Hello! Our lovely spinners have graciously agreed to answer some questions and share some information about themselves. Since taking over O-Wool in May, I have enjoyed learning about the people that make O-Wool, and hope you will, too.
Above is a photograph of the beautiful mill in Central Massachusetts, and here is some of what David has to say about their family owned spinning mill!
What is the history of your mill?
"My grandfather & father bought into a existing spinning mill back in 1957. They made yarn for the sweater industry for the longest time. Then all of that went overseas. Now we make yarn for a variety things which include berets for the army, navy pea coats, blankets for the military, etc."
Is most of your family still involved?
"I am the president [David] & John [my brother] is the vice president. There are 5 brothers, with 4 still working here. We all started coming to work on Saturdays, school vacation & summers starting when we were 13 or so years old. I’m 56 now so I’ve been coming here for 40 plus years. We all wear many hats here as it is a family business. John runs the spinning mill which is picking, carding , spinning & conewinding. I run the twisting dept. and do the shipping billing and office related things - along with electrical work, snowplowing and a few other things.
What is your favorite fiber to spin?
"We spin a wide variety of fibers including wool, alpaca, buffalo and synthetics. I personally don’t have a favorite - as long as it runs well."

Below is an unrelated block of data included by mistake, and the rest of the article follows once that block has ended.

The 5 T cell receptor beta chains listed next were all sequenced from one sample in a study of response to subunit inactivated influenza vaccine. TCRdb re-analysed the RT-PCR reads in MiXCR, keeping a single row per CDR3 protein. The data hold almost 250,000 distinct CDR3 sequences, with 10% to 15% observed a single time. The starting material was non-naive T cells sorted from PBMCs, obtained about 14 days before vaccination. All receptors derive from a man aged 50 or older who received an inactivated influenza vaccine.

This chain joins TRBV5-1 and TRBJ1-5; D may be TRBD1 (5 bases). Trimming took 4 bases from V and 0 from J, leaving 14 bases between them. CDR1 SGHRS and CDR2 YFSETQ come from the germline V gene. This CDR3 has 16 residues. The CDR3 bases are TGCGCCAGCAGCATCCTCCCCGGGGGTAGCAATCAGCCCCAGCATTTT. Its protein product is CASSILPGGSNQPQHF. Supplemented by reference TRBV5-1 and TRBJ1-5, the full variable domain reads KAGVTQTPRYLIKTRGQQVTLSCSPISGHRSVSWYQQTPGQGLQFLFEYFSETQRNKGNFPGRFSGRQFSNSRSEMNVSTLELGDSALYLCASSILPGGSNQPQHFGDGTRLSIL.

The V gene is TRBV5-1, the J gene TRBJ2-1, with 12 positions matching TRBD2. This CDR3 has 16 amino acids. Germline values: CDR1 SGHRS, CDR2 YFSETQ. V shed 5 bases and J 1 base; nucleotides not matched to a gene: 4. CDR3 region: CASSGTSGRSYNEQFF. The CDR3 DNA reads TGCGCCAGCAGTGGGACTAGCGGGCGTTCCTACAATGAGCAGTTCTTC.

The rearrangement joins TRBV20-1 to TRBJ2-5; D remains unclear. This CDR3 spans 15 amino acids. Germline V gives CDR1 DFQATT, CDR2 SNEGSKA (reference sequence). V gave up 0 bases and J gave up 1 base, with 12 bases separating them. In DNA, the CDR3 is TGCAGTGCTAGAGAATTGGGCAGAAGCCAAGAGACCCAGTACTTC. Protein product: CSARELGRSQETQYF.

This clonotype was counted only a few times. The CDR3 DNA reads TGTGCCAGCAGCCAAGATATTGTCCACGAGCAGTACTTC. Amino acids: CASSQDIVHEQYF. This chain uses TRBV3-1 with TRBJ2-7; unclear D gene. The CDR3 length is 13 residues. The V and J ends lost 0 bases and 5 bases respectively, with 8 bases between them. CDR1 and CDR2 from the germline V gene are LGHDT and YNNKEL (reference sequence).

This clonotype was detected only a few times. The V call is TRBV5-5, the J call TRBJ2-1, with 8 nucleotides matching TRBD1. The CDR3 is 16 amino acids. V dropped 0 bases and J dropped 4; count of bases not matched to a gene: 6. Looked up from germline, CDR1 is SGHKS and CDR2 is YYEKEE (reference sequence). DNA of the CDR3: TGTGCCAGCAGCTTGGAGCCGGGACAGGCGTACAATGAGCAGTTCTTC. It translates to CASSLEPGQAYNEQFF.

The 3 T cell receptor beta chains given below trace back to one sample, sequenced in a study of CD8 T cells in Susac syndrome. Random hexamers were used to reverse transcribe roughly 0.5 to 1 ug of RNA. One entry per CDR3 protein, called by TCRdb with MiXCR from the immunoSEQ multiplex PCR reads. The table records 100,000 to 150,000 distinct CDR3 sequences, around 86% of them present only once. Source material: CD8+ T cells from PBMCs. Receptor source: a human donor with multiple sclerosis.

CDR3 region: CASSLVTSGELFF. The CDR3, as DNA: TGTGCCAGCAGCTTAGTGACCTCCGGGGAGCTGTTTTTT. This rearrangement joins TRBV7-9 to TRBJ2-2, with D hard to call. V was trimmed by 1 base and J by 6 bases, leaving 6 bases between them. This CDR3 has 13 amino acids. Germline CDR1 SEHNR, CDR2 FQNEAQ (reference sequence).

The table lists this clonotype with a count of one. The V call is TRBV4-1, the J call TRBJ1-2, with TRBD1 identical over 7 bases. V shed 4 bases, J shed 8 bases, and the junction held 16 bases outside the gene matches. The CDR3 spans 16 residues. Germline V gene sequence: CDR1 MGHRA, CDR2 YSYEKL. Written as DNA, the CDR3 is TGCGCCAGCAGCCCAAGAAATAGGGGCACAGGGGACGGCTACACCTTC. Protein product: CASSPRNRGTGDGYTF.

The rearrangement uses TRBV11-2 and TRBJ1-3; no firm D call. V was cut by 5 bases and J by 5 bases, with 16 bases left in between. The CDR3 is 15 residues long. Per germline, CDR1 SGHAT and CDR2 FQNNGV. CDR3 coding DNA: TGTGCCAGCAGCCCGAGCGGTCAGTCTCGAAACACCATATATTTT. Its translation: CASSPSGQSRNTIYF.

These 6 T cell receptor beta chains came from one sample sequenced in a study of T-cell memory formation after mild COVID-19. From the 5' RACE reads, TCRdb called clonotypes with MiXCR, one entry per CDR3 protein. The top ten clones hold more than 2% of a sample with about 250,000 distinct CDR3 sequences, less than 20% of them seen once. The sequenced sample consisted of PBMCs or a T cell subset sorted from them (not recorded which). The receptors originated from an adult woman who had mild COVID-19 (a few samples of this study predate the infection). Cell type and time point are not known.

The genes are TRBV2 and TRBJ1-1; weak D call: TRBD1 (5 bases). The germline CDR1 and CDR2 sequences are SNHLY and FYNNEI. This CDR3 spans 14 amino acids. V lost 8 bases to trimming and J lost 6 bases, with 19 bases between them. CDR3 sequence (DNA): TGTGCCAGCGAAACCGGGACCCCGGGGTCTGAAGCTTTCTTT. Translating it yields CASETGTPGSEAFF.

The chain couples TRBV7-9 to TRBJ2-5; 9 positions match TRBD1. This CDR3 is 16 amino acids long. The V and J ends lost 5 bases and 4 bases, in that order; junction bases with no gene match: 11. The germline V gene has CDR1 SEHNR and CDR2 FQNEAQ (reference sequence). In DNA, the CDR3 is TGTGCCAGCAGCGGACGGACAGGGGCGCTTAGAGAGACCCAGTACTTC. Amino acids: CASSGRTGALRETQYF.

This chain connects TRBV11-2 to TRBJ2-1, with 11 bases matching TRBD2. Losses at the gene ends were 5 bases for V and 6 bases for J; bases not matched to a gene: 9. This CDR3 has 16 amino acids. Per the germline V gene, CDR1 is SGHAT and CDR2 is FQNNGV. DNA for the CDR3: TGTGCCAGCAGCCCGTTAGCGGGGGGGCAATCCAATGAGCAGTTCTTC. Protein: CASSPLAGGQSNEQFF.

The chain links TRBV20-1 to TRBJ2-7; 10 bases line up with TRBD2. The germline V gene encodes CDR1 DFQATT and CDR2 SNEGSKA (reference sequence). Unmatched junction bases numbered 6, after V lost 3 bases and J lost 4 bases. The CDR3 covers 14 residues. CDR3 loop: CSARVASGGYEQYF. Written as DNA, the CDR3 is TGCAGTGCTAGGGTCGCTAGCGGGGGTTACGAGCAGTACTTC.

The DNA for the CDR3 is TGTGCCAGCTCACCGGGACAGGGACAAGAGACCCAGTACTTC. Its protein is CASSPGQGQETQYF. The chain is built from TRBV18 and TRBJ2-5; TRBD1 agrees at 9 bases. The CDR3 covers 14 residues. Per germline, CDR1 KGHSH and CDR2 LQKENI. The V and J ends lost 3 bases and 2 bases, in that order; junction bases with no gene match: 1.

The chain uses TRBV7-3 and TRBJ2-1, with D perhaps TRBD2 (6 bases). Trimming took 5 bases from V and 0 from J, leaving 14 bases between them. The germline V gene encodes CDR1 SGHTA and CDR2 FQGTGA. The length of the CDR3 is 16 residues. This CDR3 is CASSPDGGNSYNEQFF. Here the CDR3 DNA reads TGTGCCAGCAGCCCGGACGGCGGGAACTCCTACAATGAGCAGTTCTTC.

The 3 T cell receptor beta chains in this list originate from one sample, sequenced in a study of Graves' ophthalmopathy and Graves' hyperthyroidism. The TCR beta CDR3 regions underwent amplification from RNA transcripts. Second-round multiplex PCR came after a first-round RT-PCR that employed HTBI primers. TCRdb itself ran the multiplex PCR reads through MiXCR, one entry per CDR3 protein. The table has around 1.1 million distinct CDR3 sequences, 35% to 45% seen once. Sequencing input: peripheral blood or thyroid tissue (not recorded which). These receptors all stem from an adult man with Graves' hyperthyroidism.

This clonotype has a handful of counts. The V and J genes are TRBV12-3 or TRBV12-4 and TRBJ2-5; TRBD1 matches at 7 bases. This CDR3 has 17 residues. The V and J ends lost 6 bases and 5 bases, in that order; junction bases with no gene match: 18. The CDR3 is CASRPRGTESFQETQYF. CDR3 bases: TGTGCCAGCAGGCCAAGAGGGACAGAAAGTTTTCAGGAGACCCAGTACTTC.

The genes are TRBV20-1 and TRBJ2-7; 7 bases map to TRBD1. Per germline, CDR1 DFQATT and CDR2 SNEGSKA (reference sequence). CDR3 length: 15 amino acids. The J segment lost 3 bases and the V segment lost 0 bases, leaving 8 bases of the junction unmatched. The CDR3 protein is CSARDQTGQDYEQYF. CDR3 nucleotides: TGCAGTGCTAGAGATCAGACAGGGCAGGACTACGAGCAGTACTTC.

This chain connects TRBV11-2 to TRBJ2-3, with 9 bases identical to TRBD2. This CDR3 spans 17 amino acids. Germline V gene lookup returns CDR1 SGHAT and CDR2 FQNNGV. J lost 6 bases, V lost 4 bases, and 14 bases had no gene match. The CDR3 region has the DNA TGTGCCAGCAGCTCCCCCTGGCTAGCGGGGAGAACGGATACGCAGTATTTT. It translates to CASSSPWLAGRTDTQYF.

What do you and your family do when they are NOT spinning yarn?
I am married with no kids. I like to hike in my spare time. I usually go to Acadia National Park every year after Columbus Day. John is married with 3 kids. John is into deep sea fishing. He runs several fishing trips for his friends and some of the people who work here each year.
That's all for now, folks! Hope you enjoy this little glimpse into the lives of the people who make your favorite organic hand knitting yarn. I find it disheartening that yarn for the sweater industry is mostly overseas at this point, but I know knitter's are becoming more and more interested in domestically sourced and produced yarns. Companies like Quince & Co. are spearheading 100% domestically made yarn, but it is still near impossible to find commercially producible quantities of luxury fibers like Merino and Alpaca grown in the USA - and then make the yarn affordable, to boot. Supply always catches up with demand, so knitters, demand it! I hope to one day be able to source O-Wool's Merino from North America - this is my goal. For now, we will happily support USDA certified organic merino farmers throughout Australia.
Next up: Our skein winder! He happens to be right down the street from the O-Wool warehouse, so I'll have to go pay him a visit and chat him up if I can catch him - he starts winding yarn at 5am, and is one of the last traces of the once abundant textile industry in Philadelphia.